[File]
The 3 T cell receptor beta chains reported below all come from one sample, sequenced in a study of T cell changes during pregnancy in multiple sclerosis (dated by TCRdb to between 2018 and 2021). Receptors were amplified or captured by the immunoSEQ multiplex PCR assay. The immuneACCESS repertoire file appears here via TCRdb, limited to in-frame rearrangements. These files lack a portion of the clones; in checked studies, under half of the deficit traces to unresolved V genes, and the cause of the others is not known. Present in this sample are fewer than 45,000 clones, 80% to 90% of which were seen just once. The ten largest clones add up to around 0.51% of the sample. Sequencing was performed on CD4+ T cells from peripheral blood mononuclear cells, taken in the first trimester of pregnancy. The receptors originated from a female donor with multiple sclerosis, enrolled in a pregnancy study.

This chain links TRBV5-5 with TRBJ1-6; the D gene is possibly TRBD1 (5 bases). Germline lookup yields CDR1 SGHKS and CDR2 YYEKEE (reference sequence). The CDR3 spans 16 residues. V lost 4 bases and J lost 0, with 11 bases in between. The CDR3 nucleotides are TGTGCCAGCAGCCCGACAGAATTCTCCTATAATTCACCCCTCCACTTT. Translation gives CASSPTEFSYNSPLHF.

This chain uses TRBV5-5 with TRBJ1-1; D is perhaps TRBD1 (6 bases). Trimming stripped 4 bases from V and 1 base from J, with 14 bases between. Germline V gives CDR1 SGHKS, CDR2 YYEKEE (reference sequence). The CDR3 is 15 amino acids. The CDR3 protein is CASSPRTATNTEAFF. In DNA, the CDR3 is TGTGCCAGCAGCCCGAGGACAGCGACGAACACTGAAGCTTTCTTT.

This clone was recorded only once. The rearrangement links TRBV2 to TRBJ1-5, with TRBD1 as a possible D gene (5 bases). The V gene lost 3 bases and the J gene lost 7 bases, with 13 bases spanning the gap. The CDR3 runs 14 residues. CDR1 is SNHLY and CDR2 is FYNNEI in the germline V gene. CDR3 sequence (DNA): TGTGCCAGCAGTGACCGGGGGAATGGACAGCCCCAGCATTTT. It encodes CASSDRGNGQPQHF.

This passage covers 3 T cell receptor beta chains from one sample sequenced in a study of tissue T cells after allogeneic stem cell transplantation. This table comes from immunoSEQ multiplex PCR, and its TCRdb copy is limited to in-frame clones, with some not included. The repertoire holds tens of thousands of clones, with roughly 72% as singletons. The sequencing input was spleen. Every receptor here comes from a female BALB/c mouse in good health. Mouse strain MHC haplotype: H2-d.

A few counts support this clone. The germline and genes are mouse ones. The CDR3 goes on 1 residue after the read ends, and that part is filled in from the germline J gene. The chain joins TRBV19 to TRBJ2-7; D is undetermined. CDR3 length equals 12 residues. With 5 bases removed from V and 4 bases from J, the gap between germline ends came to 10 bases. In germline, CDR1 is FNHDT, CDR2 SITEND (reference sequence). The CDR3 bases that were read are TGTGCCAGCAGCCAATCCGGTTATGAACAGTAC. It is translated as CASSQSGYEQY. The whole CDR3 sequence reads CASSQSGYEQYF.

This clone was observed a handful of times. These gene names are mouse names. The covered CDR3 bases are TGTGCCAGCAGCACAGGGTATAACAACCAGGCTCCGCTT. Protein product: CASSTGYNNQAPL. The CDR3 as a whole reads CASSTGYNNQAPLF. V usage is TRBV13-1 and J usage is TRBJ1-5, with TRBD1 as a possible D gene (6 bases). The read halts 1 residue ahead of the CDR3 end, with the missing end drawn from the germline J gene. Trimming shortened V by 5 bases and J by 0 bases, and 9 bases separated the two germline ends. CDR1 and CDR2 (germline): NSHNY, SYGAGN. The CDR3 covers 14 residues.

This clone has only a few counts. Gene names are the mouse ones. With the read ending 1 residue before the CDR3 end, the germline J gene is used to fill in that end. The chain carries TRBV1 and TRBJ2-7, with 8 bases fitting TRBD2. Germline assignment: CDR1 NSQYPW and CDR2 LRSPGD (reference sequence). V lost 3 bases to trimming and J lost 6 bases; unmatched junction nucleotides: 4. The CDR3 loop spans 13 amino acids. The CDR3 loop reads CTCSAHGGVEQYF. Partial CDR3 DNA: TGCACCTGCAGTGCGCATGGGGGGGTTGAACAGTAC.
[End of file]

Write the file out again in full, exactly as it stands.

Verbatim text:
The 3 T cell receptor beta chains reported below all come from one sample, sequenced in a study of T cell changes during pregnancy in multiple sclerosis (dated by TCRdb to between 2018 and 2021). Receptors were amplified or captured by the immunoSEQ multiplex PCR assay. The immuneACCESS repertoire file appears here via TCRdb, limited to in-frame rearrangements. These files lack a portion of the clones; in checked studies, under half of the deficit traces to unresolved V genes, and the cause of the others is not known. Present in this sample are fewer than 45,000 clones, 80% to 90% of which were seen just once. The ten largest clones add up to around 0.51% of the sample. Sequencing was performed on CD4+ T cells from peripheral blood mononuclear cells, taken in the first trimester of pregnancy. The receptors originated from a female donor with multiple sclerosis, enrolled in a pregnancy study.

This chain links TRBV5-5 with TRBJ1-6; the D gene is possibly TRBD1 (5 bases). Germline lookup yields CDR1 SGHKS and CDR2 YYEKEE (reference sequence). The CDR3 spans 16 residues. V lost 4 bases and J lost 0, with 11 bases in between. The CDR3 nucleotides are TGTGCCAGCAGCCCGACAGAATTCTCCTATAATTCACCCCTCCACTTT. Translation gives CASSPTEFSYNSPLHF.

This chain uses TRBV5-5 with TRBJ1-1; D is perhaps TRBD1 (6 bases). Trimming stripped 4 bases from V and 1 base from J, with 14 bases between. Germline V gives CDR1 SGHKS, CDR2 YYEKEE (reference sequence). The CDR3 is 15 amino acids. The CDR3 protein is CASSPRTATNTEAFF. In DNA, the CDR3 is TGTGCCAGCAGCCCGAGGACAGCGACGAACACTGAAGCTTTCTTT.

This clone was recorded only once. The rearrangement links TRBV2 to TRBJ1-5, with TRBD1 as a possible D gene (5 bases). The V gene lost 3 bases and the J gene lost 7 bases, with 13 bases spanning the gap. The CDR3 runs 14 residues. CDR1 is SNHLY and CDR2 is FYNNEI in the germline V gene. CDR3 sequence (DNA): TGTGCCAGCAGTGACCGGGGGAATGGACAGCCCCAGCATTTT. It encodes CASSDRGNGQPQHF.

This passage covers 3 T cell receptor beta chains from one sample sequenced in a study of tissue T cells after allogeneic stem cell transplantation. This table comes from immunoSEQ multiplex PCR, and its TCRdb copy is limited to in-frame clones, with some not included. The repertoire holds tens of thousands of clones, with roughly 72% as singletons. The sequencing input was spleen. Every receptor here comes from a female BALB/c mouse in good health. Mouse strain MHC haplotype: H2-d.

A few counts support this clone. The germline and genes are mouse ones. The CDR3 goes on 1 residue after the read ends, and that part is filled in from the germline J gene. The chain joins TRBV19 to TRBJ2-7; D is undetermined. CDR3 length equals 12 residues. With 5 bases removed from V and 4 bases from J, the gap between germline ends came to 10 bases. In germline, CDR1 is FNHDT, CDR2 SITEND (reference sequence). The CDR3 bases that were read are TGTGCCAGCAGCCAATCCGGTTATGAACAGTAC. It is translated as CASSQSGYEQY. The whole CDR3 sequence reads CASSQSGYEQYF.

This clone was observed a handful of times. These gene names are mouse names. The covered CDR3 bases are TGTGCCAGCAGCACAGGGTATAACAACCAGGCTCCGCTT. Protein product: CASSTGYNNQAPL. The CDR3 as a whole reads CASSTGYNNQAPLF. V usage is TRBV13-1 and J usage is TRBJ1-5, with TRBD1 as a possible D gene (6 bases). The read halts 1 residue ahead of the CDR3 end, with the missing end drawn from the germline J gene. Trimming shortened V by 5 bases and J by 0 bases, and 9 bases separated the two germline ends. CDR1 and CDR2 (germline): NSHNY, SYGAGN. The CDR3 covers 14 residues.

This clone has only a few counts. Gene names are the mouse ones. With the read ending 1 residue before the CDR3 end, the germline J gene is used to fill in that end. The chain carries TRBV1 and TRBJ2-7, with 8 bases fitting TRBD2. Germline assignment: CDR1 NSQYPW and CDR2 LRSPGD (reference sequence). V lost 3 bases to trimming and J lost 6 bases; unmatched junction nucleotides: 4. The CDR3 loop spans 13 amino acids. The CDR3 loop reads CTCSAHGGVEQYF. Partial CDR3 DNA: TGCACCTGCAGTGCGCATGGGGGGGTTGAACAGTAC.